Edited by Eli M. Noam, Jo Groebel, Darcy Gerbarg
Routledge – 2003 – 288 pages
Internet TV is the quintessential digital convergence medium, linking television, telecommunications, the Internet, computer applications, games, and more. Soon, venturing beyond the convenience of viewer choice and control, Internet TV will enable and encourage new types of entertainment, education, and games that take advantage of the Internet's interactive capabilities. What Internet TV is today and can be in the future forms the context for this book.
Arising from collaboration between the Columbia Institute for Tele-Information (CITI) and the European Institute for the Media (EIM), this volume investigates the advent of widely available individual broadband Internet communications and their impact on the development of Internet TV. Editors Eli Noam, Jo Groebel, and Darcy Gerbarg have collected seminal papers by leaders from the U.S. and European media and technology industries that offer a critical look at the impact of interactivity on television content, and address the need for media organizations to create interactive programming in this untapped realm with unclear consumer interest and desires.
Each section of the volume fleshes out key issues and concepts of television and the Internet:
*Part I, Infrastructure Implications of Internet TV, discusses questions about the required network capacity for various quality grades to deliver individualized broadband to homes.
*Part II, Network Business Models and Strategies, addresses the business challenges of making Internet TV a financial success.
*Part III, Policy, examines policy issues, including copyright and regulation.
*Part IV, Content and Culture, reviews available content, those creating it, and how consumers view Internet TV content.
*Part V, Future Impacts, considers future global prospects for Internet TV content creation and distribution.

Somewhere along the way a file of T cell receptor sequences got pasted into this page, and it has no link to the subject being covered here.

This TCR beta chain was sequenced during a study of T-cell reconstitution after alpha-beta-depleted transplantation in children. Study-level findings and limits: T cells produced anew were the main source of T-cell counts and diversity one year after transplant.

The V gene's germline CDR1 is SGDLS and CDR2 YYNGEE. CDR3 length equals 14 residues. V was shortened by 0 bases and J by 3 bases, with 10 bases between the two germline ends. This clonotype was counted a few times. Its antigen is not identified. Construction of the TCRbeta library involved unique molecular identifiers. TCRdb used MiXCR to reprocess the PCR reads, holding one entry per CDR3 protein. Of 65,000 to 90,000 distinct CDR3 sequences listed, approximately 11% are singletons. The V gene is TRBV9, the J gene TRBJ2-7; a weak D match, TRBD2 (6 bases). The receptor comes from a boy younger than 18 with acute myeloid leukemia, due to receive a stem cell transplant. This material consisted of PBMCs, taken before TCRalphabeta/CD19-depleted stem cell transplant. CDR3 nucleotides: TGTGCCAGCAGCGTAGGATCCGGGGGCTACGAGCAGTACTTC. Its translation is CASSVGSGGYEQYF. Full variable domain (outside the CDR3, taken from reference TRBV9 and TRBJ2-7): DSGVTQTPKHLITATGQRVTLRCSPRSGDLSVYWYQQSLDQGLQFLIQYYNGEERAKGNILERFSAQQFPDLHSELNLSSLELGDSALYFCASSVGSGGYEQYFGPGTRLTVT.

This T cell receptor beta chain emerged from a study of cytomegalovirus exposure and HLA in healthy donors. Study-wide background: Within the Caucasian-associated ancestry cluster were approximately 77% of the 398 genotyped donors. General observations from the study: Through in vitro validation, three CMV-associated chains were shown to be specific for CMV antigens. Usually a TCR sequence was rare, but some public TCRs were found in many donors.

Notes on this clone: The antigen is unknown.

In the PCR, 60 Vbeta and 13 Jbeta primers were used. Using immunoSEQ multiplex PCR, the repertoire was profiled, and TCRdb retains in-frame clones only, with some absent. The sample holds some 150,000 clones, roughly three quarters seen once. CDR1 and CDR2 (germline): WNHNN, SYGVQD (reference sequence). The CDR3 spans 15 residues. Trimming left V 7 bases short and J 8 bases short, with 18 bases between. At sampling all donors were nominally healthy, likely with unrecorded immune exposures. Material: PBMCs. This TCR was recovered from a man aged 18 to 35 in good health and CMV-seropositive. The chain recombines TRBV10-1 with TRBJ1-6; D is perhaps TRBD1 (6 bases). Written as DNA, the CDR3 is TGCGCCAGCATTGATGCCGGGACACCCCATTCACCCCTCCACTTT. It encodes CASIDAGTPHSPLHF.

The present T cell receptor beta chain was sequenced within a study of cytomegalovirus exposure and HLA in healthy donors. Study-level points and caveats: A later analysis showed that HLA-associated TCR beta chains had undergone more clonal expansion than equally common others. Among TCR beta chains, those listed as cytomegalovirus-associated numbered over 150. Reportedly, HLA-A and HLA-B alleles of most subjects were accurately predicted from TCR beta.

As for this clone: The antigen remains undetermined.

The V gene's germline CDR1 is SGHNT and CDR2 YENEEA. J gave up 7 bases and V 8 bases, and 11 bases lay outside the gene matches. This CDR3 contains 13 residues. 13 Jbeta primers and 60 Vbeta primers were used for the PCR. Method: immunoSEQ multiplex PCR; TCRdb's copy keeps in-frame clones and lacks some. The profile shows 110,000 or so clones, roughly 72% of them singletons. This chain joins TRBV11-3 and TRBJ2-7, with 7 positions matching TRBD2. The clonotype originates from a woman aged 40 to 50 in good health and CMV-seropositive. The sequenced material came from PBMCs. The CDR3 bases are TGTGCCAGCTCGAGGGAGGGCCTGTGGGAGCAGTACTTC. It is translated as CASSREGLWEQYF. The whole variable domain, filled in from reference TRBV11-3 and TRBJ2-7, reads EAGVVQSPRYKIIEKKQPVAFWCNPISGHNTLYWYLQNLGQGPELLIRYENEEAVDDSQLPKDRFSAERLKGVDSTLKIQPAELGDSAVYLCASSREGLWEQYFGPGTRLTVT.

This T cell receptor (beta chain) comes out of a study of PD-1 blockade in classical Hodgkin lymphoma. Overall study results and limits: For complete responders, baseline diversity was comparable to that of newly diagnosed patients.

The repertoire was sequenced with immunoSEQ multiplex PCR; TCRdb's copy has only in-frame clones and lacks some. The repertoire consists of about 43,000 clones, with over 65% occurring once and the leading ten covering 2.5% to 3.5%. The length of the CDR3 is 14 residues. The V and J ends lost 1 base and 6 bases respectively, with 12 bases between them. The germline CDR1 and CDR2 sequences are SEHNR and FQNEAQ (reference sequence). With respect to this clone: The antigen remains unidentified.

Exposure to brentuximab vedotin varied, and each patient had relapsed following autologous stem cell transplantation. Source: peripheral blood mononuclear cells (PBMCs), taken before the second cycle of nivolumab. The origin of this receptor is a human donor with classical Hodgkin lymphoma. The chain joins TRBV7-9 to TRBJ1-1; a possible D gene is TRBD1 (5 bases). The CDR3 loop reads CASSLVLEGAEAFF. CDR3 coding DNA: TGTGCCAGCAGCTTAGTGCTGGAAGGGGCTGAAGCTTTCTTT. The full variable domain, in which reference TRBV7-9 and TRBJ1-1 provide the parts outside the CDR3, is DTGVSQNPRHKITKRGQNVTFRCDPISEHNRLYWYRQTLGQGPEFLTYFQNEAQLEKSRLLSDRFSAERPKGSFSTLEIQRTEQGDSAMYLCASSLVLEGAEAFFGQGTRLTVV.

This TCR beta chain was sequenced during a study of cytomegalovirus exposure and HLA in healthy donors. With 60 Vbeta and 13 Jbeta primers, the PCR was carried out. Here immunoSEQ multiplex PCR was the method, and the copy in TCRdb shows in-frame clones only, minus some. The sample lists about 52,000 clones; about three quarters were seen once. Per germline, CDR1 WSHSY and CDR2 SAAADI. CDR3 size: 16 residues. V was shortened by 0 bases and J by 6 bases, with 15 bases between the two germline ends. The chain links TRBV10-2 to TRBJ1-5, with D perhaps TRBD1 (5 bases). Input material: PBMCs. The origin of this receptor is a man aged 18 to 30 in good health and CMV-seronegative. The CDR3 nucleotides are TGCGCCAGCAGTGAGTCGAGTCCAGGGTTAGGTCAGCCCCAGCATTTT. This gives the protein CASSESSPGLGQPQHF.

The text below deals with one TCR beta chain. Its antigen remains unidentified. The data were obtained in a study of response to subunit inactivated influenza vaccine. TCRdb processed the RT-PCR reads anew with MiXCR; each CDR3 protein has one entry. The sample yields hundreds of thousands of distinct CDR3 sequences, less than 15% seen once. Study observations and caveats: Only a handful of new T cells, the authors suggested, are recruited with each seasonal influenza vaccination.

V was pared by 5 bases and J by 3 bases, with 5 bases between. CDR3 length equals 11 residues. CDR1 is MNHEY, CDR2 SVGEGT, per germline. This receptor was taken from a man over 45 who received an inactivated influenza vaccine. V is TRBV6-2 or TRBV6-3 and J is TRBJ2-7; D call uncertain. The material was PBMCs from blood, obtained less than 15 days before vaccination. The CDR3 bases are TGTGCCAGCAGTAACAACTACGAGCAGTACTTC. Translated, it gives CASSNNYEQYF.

Internet Television is an essential resource for professionals and scholars in new technology and media studies, media policy, telecommunication, broadcasting, and related areas. It is also appropriate for graduate seminars in telecommunications, media and new technologies, and broadcasting and the Internet.
Contents: D. Gerbarg, E. Noam, Introduction. Part I:Infrastructure Implications of Internet TV. A.M. Noll, Internet Television: Definition and Prospects. A. Odlyzko, Implications for the Long Distance Network. A.M. Noll, Television Over the Internet: Technological Challenges. Part II:Network Business Models and Strategies. M.L. Katz, Industry Structure and Competition Absent Distribution Bottlenecks. D. Waterman, Business Models and Program Content. B. Konert, Broadcasters' Internet Engagement: From Being Present to Becoming Successful. Part III:Policy. R. Pepper, Regulatory Concerns. C.T. Marsden, The Challenges of Standardization: Toward the Next Generation Internet. K.R. Carter, Intellectual Property Concerns for Television Syndication Over the Internet. M.A. Einhorn, Internet Television and Copyright Licensing: Balancing Cents and Sensibility. F. Pleitgen, Network Business Models and Strategies: The Role of Public Service Broadcasting. S. Whittle, International Regulatory Issues. Part IV:Content and Culture. J. Carey, Audience Demand for TV Over the Internet. J. Hart, Content Models: Will IPTV Be More of the Same, or Different? G. Einav, The Content Landscape. Part V:Future Impacts. E. Noam, Will Internet TV Be American?